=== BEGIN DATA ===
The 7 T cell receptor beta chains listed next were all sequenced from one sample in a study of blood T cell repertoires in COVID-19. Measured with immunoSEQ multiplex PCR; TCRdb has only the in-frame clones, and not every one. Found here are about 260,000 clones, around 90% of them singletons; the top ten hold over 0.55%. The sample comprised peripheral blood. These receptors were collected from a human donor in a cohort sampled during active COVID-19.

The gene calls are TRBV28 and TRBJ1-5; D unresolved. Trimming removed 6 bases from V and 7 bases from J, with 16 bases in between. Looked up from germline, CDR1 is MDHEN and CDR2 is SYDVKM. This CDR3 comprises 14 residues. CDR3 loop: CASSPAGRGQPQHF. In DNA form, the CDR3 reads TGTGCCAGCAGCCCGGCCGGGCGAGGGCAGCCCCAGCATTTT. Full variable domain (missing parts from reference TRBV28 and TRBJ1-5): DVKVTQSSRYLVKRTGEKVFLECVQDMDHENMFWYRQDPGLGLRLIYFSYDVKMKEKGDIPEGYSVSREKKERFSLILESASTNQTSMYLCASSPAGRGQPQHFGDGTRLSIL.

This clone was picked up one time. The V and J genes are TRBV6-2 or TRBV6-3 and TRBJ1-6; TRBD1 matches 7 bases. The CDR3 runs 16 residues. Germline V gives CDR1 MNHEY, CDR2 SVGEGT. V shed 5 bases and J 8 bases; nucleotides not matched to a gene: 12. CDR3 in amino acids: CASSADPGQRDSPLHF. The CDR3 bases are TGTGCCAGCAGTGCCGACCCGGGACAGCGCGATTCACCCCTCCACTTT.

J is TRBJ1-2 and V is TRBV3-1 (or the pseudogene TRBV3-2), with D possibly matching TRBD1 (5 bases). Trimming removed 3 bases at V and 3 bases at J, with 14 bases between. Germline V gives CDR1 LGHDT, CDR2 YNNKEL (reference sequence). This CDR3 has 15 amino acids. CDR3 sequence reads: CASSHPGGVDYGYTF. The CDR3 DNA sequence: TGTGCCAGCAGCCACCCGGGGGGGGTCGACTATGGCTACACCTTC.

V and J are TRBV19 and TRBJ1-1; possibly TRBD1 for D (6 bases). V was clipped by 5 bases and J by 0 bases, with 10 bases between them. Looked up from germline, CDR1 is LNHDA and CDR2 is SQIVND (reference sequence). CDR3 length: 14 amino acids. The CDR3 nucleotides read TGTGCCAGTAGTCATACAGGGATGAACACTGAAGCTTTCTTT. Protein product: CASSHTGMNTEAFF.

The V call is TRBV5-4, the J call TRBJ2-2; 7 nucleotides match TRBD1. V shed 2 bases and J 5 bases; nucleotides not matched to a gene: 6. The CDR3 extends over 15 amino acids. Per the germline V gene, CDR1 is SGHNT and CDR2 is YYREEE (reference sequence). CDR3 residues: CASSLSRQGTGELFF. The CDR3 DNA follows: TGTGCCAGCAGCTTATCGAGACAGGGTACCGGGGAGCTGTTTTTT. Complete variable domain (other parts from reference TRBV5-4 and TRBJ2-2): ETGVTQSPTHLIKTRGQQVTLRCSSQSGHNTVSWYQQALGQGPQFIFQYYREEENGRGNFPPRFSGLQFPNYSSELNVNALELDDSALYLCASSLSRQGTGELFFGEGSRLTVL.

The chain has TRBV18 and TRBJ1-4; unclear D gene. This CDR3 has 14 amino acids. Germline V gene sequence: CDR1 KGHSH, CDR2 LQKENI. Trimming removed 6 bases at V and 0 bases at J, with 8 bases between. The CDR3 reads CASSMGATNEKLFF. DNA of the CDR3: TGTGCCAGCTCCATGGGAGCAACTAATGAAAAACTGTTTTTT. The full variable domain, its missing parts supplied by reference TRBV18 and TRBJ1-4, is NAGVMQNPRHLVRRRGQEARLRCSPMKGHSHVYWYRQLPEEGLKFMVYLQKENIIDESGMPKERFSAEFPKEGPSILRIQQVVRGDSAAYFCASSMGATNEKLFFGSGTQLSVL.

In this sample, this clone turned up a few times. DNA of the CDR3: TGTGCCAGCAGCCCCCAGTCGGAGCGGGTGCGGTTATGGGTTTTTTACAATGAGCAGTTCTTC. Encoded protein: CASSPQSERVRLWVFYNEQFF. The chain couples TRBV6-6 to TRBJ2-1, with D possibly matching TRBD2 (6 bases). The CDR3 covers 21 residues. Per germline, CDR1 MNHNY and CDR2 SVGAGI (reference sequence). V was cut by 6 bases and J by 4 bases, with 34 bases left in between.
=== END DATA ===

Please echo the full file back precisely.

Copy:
The 7 T cell receptor beta chains listed next were all sequenced from one sample in a study of blood T cell repertoires in COVID-19. Measured with immunoSEQ multiplex PCR; TCRdb has only the in-frame clones, and not every one. Found here are about 260,000 clones, around 90% of them singletons; the top ten hold over 0.55%. The sample comprised peripheral blood. These receptors were collected from a human donor in a cohort sampled during active COVID-19.

The gene calls are TRBV28 and TRBJ1-5; D unresolved. Trimming removed 6 bases from V and 7 bases from J, with 16 bases in between. Looked up from germline, CDR1 is MDHEN and CDR2 is SYDVKM. This CDR3 comprises 14 residues. CDR3 loop: CASSPAGRGQPQHF. In DNA form, the CDR3 reads TGTGCCAGCAGCCCGGCCGGGCGAGGGCAGCCCCAGCATTTT. Full variable domain (missing parts from reference TRBV28 and TRBJ1-5): DVKVTQSSRYLVKRTGEKVFLECVQDMDHENMFWYRQDPGLGLRLIYFSYDVKMKEKGDIPEGYSVSREKKERFSLILESASTNQTSMYLCASSPAGRGQPQHFGDGTRLSIL.

This clone was picked up one time. The V and J genes are TRBV6-2 or TRBV6-3 and TRBJ1-6; TRBD1 matches 7 bases. The CDR3 runs 16 residues. Germline V gives CDR1 MNHEY, CDR2 SVGEGT. V shed 5 bases and J 8 bases; nucleotides not matched to a gene: 12. CDR3 in amino acids: CASSADPGQRDSPLHF. The CDR3 bases are TGTGCCAGCAGTGCCGACCCGGGACAGCGCGATTCACCCCTCCACTTT.

J is TRBJ1-2 and V is TRBV3-1 (or the pseudogene TRBV3-2), with D possibly matching TRBD1 (5 bases). Trimming removed 3 bases at V and 3 bases at J, with 14 bases between. Germline V gives CDR1 LGHDT, CDR2 YNNKEL (reference sequence). This CDR3 has 15 amino acids. CDR3 sequence reads: CASSHPGGVDYGYTF. The CDR3 DNA sequence: TGTGCCAGCAGCCACCCGGGGGGGGTCGACTATGGCTACACCTTC.

V and J are TRBV19 and TRBJ1-1; possibly TRBD1 for D (6 bases). V was clipped by 5 bases and J by 0 bases, with 10 bases between them. Looked up from germline, CDR1 is LNHDA and CDR2 is SQIVND (reference sequence). CDR3 length: 14 amino acids. The CDR3 nucleotides read TGTGCCAGTAGTCATACAGGGATGAACACTGAAGCTTTCTTT. Protein product: CASSHTGMNTEAFF.

The V call is TRBV5-4, the J call TRBJ2-2; 7 nucleotides match TRBD1. V shed 2 bases and J 5 bases; nucleotides not matched to a gene: 6. The CDR3 extends over 15 amino acids. Per the germline V gene, CDR1 is SGHNT and CDR2 is YYREEE (reference sequence). CDR3 residues: CASSLSRQGTGELFF. The CDR3 DNA follows: TGTGCCAGCAGCTTATCGAGACAGGGTACCGGGGAGCTGTTTTTT. Complete variable domain (other parts from reference TRBV5-4 and TRBJ2-2): ETGVTQSPTHLIKTRGQQVTLRCSSQSGHNTVSWYQQALGQGPQFIFQYYREEENGRGNFPPRFSGLQFPNYSSELNVNALELDDSALYLCASSLSRQGTGELFFGEGSRLTVL.

The chain has TRBV18 and TRBJ1-4; unclear D gene. This CDR3 has 14 amino acids. Germline V gene sequence: CDR1 KGHSH, CDR2 LQKENI. Trimming removed 6 bases at V and 0 bases at J, with 8 bases between. The CDR3 reads CASSMGATNEKLFF. DNA of the CDR3: TGTGCCAGCTCCATGGGAGCAACTAATGAAAAACTGTTTTTT. The full variable domain, its missing parts supplied by reference TRBV18 and TRBJ1-4, is NAGVMQNPRHLVRRRGQEARLRCSPMKGHSHVYWYRQLPEEGLKFMVYLQKENIIDESGMPKERFSAEFPKEGPSILRIQQVVRGDSAAYFCASSMGATNEKLFFGSGTQLSVL.

In this sample, this clone turned up a few times. DNA of the CDR3: TGTGCCAGCAGCCCCCAGTCGGAGCGGGTGCGGTTATGGGTTTTTTACAATGAGCAGTTCTTC. Encoded protein: CASSPQSERVRLWVFYNEQFF. The chain couples TRBV6-6 to TRBJ2-1, with D possibly matching TRBD2 (6 bases). The CDR3 covers 21 residues. Per germline, CDR1 MNHNY and CDR2 SVGAGI (reference sequence). V was cut by 6 bases and J by 4 bases, with 34 bases left in between.